Opinion / Op-Ed Contributors

Reshaping the world economy through reform, opening-up and cooperation

By Li Keqiang (China Daily) Updated: 2014-01-24 07:13

First, we started by reforming and opening-up. We focused on properly handling relations between the government and the market. We vigorously streamlined governance and delegated power so as to release the dividends of reform. We slashed the number of items to be approved by government at various levels and pushed forward financial reform to make the interest rates of loans more market-based. We established the China (Shanghai) Pilot Free Trade Zone, instituted a "negative list" management model and relaxed market access. These measures fuelled market vitality and the internal driving force for economic growth and stimulated the enthusiasm of private investment. Last year, the number of newly registered private enterprises reached 2.33 million, up by 30 percent from the previous year.

Second, we defined a reasonable range of economic operation. The floor we set was a growth rate of about 7.5 percent and the creation of over 9 million urban jobs. The ceiling was to cap CPI growth at around 3.5 percent. As long as the economy operates within this reasonable range, we will be able to maintain stability of macroeconomic policies and achieve steady growth by mainly relying on structural reform and market forces. This has significantly boosted market confidence and stabilized people's expectations. Since the second half of last year, China's purchasing manager's index has climbed steadily above the tipping point of 50 percent.

Third, we readjusted the structure with intensive efforts. We introduced measures to tap the huge market potential and address "weak links" where development is needed. We stepped up development of the service industry by introducing policy measures to promote growth in information, finance, old-age care and health services. We also promoted energy-saving, environmentally friendly and other emerging industries. We persisted in our effort to drive domestic demand and improve supply through structural readjustment and to boost domestic demand through greater openness. And we continued to allow domestic demand to act as the main driver of growth. These measures do not just serve immediate interests. More importantly, they will generate long-term benefits. Last year, the share of services in China's GDP rose to 46.1 percent, surpassing that of the secondary sector for the first time. And energy intensity per unit of GDP was reduced by 3.7 percent from the previous year.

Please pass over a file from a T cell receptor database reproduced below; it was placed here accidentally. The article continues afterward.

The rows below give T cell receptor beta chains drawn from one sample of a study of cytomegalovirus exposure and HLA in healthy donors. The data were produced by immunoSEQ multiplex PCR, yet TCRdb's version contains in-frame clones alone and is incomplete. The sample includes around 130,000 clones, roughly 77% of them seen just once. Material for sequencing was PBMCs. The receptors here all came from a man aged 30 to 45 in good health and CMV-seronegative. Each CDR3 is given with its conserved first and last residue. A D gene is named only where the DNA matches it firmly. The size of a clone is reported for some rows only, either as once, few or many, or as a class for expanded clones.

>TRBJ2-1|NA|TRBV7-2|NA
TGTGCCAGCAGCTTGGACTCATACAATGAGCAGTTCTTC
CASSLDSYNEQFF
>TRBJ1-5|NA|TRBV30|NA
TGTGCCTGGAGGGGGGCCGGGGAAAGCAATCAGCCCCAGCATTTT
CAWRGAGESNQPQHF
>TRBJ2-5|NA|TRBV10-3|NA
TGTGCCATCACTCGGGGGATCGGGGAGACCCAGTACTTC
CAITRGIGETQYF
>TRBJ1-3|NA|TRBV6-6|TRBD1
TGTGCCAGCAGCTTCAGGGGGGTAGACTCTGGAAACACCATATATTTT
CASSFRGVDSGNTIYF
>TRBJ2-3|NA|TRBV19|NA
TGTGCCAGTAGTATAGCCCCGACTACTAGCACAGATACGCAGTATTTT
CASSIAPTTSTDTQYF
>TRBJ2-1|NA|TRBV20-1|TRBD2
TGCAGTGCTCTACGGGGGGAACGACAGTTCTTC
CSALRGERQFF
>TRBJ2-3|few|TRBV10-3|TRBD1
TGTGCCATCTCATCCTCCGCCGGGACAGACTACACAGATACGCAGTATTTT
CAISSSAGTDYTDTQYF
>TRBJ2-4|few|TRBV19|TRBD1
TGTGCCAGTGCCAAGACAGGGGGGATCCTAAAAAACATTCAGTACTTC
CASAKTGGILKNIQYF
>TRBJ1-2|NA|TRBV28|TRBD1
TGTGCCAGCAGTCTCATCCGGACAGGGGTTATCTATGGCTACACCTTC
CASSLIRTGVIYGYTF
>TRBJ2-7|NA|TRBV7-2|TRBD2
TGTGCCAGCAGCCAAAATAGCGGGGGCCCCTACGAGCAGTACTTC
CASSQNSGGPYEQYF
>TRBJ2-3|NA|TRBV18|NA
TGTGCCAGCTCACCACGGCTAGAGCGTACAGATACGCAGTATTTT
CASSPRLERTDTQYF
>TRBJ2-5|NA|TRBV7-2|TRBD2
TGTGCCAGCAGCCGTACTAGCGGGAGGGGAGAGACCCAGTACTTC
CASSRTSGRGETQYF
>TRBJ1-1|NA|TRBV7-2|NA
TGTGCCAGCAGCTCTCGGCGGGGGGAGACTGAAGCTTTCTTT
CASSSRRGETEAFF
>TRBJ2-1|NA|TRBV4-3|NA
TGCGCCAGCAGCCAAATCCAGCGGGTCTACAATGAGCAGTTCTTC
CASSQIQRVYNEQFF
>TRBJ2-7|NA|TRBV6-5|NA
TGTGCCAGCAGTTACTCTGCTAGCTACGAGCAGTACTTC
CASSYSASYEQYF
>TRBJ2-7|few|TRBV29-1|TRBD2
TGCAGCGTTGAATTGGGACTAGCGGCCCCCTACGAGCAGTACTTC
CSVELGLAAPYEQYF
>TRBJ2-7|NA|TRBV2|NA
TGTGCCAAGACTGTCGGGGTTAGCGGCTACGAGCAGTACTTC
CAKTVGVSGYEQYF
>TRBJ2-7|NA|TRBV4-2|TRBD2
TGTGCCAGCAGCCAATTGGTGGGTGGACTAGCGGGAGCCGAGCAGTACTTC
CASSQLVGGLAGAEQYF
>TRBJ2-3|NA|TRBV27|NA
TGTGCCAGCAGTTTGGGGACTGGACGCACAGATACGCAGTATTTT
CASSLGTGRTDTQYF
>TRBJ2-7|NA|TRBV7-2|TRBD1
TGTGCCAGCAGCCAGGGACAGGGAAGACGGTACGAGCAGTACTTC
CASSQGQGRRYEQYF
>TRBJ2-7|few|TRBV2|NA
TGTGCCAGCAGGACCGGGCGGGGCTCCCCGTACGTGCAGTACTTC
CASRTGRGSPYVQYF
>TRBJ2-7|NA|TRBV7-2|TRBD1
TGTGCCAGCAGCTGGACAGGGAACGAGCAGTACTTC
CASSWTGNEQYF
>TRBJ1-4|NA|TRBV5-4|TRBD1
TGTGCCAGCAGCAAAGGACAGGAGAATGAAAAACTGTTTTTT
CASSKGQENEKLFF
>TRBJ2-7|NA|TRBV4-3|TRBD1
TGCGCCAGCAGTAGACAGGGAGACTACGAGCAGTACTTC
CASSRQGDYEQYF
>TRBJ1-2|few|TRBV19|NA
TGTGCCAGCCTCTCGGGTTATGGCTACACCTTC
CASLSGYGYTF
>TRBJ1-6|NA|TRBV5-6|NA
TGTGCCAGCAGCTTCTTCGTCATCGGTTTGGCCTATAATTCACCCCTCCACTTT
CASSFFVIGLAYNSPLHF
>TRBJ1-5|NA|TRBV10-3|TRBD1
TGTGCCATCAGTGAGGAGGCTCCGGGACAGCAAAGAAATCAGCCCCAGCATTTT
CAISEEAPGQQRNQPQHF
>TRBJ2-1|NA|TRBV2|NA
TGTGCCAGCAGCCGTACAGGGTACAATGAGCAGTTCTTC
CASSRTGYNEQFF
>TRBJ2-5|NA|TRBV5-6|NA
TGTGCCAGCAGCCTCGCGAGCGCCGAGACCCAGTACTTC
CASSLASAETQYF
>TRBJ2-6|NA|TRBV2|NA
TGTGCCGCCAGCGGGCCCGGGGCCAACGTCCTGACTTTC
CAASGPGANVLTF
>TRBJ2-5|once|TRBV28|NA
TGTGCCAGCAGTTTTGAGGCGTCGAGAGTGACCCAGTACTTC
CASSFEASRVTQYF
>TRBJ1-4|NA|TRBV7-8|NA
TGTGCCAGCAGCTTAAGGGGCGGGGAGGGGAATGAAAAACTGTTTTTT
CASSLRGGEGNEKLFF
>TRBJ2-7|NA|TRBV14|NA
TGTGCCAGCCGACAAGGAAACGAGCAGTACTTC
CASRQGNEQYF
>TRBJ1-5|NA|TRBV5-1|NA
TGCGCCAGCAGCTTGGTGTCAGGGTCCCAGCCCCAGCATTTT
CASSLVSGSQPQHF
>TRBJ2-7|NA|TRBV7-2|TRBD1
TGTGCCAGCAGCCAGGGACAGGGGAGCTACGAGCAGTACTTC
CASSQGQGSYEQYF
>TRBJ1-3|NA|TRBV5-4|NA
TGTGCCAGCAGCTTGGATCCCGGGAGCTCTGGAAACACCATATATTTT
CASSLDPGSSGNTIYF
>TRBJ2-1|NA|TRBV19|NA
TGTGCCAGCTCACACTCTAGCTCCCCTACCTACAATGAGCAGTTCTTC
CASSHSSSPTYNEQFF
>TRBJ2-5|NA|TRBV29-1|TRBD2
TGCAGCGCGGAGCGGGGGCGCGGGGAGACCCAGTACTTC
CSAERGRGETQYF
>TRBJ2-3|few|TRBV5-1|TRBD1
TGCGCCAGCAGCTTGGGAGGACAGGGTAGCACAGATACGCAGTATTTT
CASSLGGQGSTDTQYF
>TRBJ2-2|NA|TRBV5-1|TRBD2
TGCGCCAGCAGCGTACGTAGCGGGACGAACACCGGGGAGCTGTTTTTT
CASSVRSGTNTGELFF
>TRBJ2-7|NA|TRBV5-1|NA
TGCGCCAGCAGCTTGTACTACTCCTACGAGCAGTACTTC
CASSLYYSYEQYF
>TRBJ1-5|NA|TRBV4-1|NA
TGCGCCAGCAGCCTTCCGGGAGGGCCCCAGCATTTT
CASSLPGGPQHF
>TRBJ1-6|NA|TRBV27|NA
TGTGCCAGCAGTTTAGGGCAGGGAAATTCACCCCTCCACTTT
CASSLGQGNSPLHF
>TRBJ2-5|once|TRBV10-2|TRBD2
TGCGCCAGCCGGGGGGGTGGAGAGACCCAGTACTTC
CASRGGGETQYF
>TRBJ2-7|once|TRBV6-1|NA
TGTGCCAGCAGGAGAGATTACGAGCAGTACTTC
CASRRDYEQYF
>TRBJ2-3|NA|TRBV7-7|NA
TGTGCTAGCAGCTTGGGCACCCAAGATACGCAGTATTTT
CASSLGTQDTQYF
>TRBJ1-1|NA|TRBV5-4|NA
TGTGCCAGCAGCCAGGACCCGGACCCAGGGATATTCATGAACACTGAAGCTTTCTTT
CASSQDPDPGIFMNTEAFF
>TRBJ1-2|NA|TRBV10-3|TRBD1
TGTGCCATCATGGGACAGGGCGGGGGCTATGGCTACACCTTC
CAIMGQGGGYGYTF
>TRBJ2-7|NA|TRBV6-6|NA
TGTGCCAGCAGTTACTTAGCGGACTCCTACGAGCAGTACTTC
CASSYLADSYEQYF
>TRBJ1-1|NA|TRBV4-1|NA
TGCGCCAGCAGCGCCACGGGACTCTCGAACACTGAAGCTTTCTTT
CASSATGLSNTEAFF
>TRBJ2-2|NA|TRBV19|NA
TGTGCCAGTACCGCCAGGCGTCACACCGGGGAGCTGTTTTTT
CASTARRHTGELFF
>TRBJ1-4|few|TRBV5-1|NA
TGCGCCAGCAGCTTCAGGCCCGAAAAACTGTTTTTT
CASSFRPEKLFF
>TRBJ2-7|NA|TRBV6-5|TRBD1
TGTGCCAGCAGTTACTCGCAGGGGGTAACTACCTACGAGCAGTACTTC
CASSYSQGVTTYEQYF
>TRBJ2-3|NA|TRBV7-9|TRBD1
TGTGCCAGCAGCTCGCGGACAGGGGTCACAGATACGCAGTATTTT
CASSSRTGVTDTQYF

China's innovative ideas and approaches and new experience in macro-regulation will help ensure that the economy continues to perform well this year and beyond. Moreover, given the numerous uncertainties in the global economy and the unusual sensitivities of the international market to macro-policy developments in major economies, the stable fiscal and monetary policy and reasonable liquidity in China have combined to send a clear signal that stabilizes the international market's expectations. This is also an act of responsibility by China in the interest of world economic development.

The keynote of China's economic policy this year is to seek steady progress through reform and innovation. In my view, this is consistent with international expectations for reshaping the world economy. We will follow the arrangements made at the Third Plenum of the 18th Communist Party of China Central Committee, comprehensively deepen reform, continue to open up, maintain the continuity and consistency of macro-policies, actively boost domestic demand, and promote steady economic growth. When readjusting the structure, we will focus more on quality, efficiency and upgrading. We will work even harder to narrow the two major gaps between urban and rural areas and among different regions. We will take more effective measures to create more jobs, reduce poverty and help those in need. This will lead to greater social equity and enable the entire population to share in the benefits of development. The sustained and sound development of the Chinese economy will also offer new opportunities and inject new impetus to development of the world.

The international financial crisis that started in 2008 and the difficulties facing world economic recovery in the following years have raised many new tasks for the adjustment and improvement of the world economic system and architecture. Some economies have shown clear signs of recovery. But there remain uncertainties and factors that are not conducive to stability. All these cry out for in-depth adjustment and change. I therefore find it most fitting and relevant that the Forum convenes its Annual Meeting with "the reshaping of the world" as its theme.

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